One year of high school chemistry and two years of algebra. A year of previous study of either physics or biology is recommended but not required.
“I learned how to think and analyze in a scientific setting.” — Jack Dermer
“[The course] gave me the chance to listen to lectures by Columbia professors and have a hands-on experience in the lab. The professors welcomed questions,making the lectures engaging and interactive” — Kalie Yuen
Chemistry, the central science, is the science of molecules and bonds. Its signature is change in all its manifestations, from events that happen on a geological time scale to those that happen instantaneously, from the cosmological to the subatomic scale. Chemistry provides powerful scientific tools that extend our ability to sense the magnitudes of change by stretching the limits of what we know of our universe.
Intensive Seminars in Modern Chemistry is designed for highly motivated students who want to strengthen their understanding of chemistry and current research methods. The daily program follows a seminar format, beginning with a presentation by senior faculty members and researchers that is expanded upon through small group discussions and laboratory experiences.
Topics have been selected because they stand out as essential themes of current research, illustrate the methods of science, lend themselves to historical development, and highlight the role of chemistry as the central science. Through integrative experiments and collaborative projects, students discover the synthetic and analytic dimensions of chemistry in forensic, environmental, and materials problems. Experiments emphasize the development of problem-solving and critical thinking skills.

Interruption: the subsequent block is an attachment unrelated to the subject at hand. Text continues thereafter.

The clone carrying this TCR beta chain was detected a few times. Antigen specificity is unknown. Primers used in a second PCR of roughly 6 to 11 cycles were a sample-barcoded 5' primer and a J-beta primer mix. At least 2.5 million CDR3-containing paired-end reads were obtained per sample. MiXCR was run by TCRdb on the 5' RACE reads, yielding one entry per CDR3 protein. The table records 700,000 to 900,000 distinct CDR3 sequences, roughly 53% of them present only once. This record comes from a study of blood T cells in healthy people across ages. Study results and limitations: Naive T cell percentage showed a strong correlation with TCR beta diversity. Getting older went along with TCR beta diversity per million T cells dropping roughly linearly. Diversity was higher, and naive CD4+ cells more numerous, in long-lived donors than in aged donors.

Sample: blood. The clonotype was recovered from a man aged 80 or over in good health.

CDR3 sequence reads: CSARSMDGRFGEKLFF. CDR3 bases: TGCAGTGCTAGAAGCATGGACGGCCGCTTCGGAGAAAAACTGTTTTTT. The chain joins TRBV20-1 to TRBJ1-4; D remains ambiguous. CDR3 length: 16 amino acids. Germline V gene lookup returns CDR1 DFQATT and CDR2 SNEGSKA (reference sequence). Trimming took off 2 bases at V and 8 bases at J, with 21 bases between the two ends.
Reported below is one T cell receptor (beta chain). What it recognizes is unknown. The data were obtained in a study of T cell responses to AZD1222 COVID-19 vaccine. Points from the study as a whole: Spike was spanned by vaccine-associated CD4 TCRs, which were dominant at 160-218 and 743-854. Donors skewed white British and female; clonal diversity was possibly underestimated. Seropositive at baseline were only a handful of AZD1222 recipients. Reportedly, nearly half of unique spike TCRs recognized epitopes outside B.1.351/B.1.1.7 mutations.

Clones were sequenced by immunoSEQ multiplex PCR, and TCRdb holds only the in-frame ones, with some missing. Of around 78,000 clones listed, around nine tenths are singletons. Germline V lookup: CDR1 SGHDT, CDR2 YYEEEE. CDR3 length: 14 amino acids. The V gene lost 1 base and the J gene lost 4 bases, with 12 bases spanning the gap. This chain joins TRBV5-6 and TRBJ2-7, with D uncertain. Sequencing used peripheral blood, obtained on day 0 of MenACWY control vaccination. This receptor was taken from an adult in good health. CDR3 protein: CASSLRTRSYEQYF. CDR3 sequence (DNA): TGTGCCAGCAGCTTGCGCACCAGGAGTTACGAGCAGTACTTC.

Formal training includes instrumental methods in spectroscopy, chromatography, magnetic resonance, and computer simulations with state-of-the-art equipment in the department’s modern laboratories. Guest lecturers and field trips to area research facilities round out the program. Students are expected to complete a small research project, prepare a scientific paper, and participate regularly in class discussions.
Luis Avila is a vibrational spectroscopist and a Columbia University Senior Lecturer in the Discipline of Chemistry. He received the M.Sc. in chemical physics from Babes Bolyai University (Romania) and his Ph.D. in chemistry education from Columbia. His current research interests include vibrational spectroscopy of materials and chemical education. He is a reviewer for the Journal of Chemical Education and the Journal of Science Education and Technology, and he has published papers and monographs on vibrational spectroscopy and authored laboratory manuals on instrumental methods and procedures.